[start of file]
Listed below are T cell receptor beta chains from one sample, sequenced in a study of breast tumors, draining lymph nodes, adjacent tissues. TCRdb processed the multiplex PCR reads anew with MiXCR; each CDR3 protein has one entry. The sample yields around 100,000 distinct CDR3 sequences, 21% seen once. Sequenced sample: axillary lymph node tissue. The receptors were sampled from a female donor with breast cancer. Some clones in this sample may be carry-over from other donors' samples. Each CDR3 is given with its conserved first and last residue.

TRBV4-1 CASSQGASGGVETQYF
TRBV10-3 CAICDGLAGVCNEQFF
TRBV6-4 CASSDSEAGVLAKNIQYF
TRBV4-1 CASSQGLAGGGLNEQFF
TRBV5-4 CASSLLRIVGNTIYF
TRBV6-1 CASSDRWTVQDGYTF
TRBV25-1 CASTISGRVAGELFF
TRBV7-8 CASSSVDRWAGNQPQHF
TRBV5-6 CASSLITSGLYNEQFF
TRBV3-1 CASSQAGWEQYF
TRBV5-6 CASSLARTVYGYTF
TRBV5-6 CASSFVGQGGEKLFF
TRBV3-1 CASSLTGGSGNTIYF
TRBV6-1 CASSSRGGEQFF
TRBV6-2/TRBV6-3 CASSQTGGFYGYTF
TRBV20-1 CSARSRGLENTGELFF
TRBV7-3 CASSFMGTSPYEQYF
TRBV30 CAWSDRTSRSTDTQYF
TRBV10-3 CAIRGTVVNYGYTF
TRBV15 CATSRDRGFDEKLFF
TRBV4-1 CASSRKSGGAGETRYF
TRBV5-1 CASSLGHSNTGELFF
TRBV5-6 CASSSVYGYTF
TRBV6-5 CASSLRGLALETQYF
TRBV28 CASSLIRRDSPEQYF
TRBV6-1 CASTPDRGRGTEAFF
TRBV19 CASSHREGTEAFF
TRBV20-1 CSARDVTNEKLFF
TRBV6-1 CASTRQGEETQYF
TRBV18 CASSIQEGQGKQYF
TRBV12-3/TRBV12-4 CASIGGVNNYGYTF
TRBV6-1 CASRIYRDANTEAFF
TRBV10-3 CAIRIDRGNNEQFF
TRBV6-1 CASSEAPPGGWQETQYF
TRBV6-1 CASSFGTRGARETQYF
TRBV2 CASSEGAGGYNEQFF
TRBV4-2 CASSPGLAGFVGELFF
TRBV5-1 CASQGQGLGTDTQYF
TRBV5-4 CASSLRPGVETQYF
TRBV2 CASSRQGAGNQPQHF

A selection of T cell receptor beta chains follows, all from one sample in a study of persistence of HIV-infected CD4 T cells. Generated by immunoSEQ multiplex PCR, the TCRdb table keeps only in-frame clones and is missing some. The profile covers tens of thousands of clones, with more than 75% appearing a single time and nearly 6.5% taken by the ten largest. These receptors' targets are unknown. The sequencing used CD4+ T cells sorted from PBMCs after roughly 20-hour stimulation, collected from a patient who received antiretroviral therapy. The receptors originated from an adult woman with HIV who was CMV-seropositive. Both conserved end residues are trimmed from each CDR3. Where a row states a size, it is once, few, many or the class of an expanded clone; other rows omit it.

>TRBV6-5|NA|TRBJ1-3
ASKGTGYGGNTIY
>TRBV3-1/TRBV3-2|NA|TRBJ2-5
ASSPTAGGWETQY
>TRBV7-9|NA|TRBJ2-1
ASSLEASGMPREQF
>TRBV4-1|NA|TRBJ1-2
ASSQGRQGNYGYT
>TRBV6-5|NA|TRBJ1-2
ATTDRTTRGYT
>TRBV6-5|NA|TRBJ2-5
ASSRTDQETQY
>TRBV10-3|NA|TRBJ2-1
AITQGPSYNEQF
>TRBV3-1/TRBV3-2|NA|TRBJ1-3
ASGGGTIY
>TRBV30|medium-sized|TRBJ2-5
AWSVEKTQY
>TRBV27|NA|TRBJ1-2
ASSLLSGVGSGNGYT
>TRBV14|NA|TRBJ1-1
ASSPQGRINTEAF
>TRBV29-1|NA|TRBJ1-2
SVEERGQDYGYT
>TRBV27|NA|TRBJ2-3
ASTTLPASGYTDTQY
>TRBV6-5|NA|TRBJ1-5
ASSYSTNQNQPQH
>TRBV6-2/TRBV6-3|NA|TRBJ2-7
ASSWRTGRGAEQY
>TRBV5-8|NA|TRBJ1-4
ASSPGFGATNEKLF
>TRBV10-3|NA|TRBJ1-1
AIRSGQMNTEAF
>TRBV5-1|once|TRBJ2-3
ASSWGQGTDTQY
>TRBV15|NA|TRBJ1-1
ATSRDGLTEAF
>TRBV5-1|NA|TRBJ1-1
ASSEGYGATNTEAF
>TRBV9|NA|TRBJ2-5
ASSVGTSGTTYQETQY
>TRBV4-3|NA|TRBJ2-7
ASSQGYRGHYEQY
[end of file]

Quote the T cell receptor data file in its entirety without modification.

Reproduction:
Listed below are T cell receptor beta chains from one sample, sequenced in a study of breast tumors, draining lymph nodes, adjacent tissues. TCRdb processed the multiplex PCR reads anew with MiXCR; each CDR3 protein has one entry. The sample yields around 100,000 distinct CDR3 sequences, 21% seen once. Sequenced sample: axillary lymph node tissue. The receptors were sampled from a female donor with breast cancer. Some clones in this sample may be carry-over from other donors' samples. Each CDR3 is given with its conserved first and last residue.

TRBV4-1 CASSQGASGGVETQYF
TRBV10-3 CAICDGLAGVCNEQFF
TRBV6-4 CASSDSEAGVLAKNIQYF
TRBV4-1 CASSQGLAGGGLNEQFF
TRBV5-4 CASSLLRIVGNTIYF
TRBV6-1 CASSDRWTVQDGYTF
TRBV25-1 CASTISGRVAGELFF
TRBV7-8 CASSSVDRWAGNQPQHF
TRBV5-6 CASSLITSGLYNEQFF
TRBV3-1 CASSQAGWEQYF
TRBV5-6 CASSLARTVYGYTF
TRBV5-6 CASSFVGQGGEKLFF
TRBV3-1 CASSLTGGSGNTIYF
TRBV6-1 CASSSRGGEQFF
TRBV6-2/TRBV6-3 CASSQTGGFYGYTF
TRBV20-1 CSARSRGLENTGELFF
TRBV7-3 CASSFMGTSPYEQYF
TRBV30 CAWSDRTSRSTDTQYF
TRBV10-3 CAIRGTVVNYGYTF
TRBV15 CATSRDRGFDEKLFF
TRBV4-1 CASSRKSGGAGETRYF
TRBV5-1 CASSLGHSNTGELFF
TRBV5-6 CASSSVYGYTF
TRBV6-5 CASSLRGLALETQYF
TRBV28 CASSLIRRDSPEQYF
TRBV6-1 CASTPDRGRGTEAFF
TRBV19 CASSHREGTEAFF
TRBV20-1 CSARDVTNEKLFF
TRBV6-1 CASTRQGEETQYF
TRBV18 CASSIQEGQGKQYF
TRBV12-3/TRBV12-4 CASIGGVNNYGYTF
TRBV6-1 CASRIYRDANTEAFF
TRBV10-3 CAIRIDRGNNEQFF
TRBV6-1 CASSEAPPGGWQETQYF
TRBV6-1 CASSFGTRGARETQYF
TRBV2 CASSEGAGGYNEQFF
TRBV4-2 CASSPGLAGFVGELFF
TRBV5-1 CASQGQGLGTDTQYF
TRBV5-4 CASSLRPGVETQYF
TRBV2 CASSRQGAGNQPQHF

A selection of T cell receptor beta chains follows, all from one sample in a study of persistence of HIV-infected CD4 T cells. Generated by immunoSEQ multiplex PCR, the TCRdb table keeps only in-frame clones and is missing some. The profile covers tens of thousands of clones, with more than 75% appearing a single time and nearly 6.5% taken by the ten largest. These receptors' targets are unknown. The sequencing used CD4+ T cells sorted from PBMCs after roughly 20-hour stimulation, collected from a patient who received antiretroviral therapy. The receptors originated from an adult woman with HIV who was CMV-seropositive. Both conserved end residues are trimmed from each CDR3. Where a row states a size, it is once, few, many or the class of an expanded clone; other rows omit it.

>TRBV6-5|NA|TRBJ1-3
ASKGTGYGGNTIY
>TRBV3-1/TRBV3-2|NA|TRBJ2-5
ASSPTAGGWETQY
>TRBV7-9|NA|TRBJ2-1
ASSLEASGMPREQF
>TRBV4-1|NA|TRBJ1-2
ASSQGRQGNYGYT
>TRBV6-5|NA|TRBJ1-2
ATTDRTTRGYT
>TRBV6-5|NA|TRBJ2-5
ASSRTDQETQY
>TRBV10-3|NA|TRBJ2-1
AITQGPSYNEQF
>TRBV3-1/TRBV3-2|NA|TRBJ1-3
ASGGGTIY
>TRBV30|medium-sized|TRBJ2-5
AWSVEKTQY
>TRBV27|NA|TRBJ1-2
ASSLLSGVGSGNGYT
>TRBV14|NA|TRBJ1-1
ASSPQGRINTEAF
>TRBV29-1|NA|TRBJ1-2
SVEERGQDYGYT
>TRBV27|NA|TRBJ2-3
ASTTLPASGYTDTQY
>TRBV6-5|NA|TRBJ1-5
ASSYSTNQNQPQH
>TRBV6-2/TRBV6-3|NA|TRBJ2-7
ASSWRTGRGAEQY
>TRBV5-8|NA|TRBJ1-4
ASSPGFGATNEKLF
>TRBV10-3|NA|TRBJ1-1
AIRSGQMNTEAF
>TRBV5-1|once|TRBJ2-3
ASSWGQGTDTQY
>TRBV15|NA|TRBJ1-1
ATSRDGLTEAF
>TRBV5-1|NA|TRBJ1-1
ASSEGYGATNTEAF
>TRBV9|NA|TRBJ2-5
ASSVGTSGTTYQETQY
>TRBV4-3|NA|TRBJ2-7
ASSQGYRGHYEQY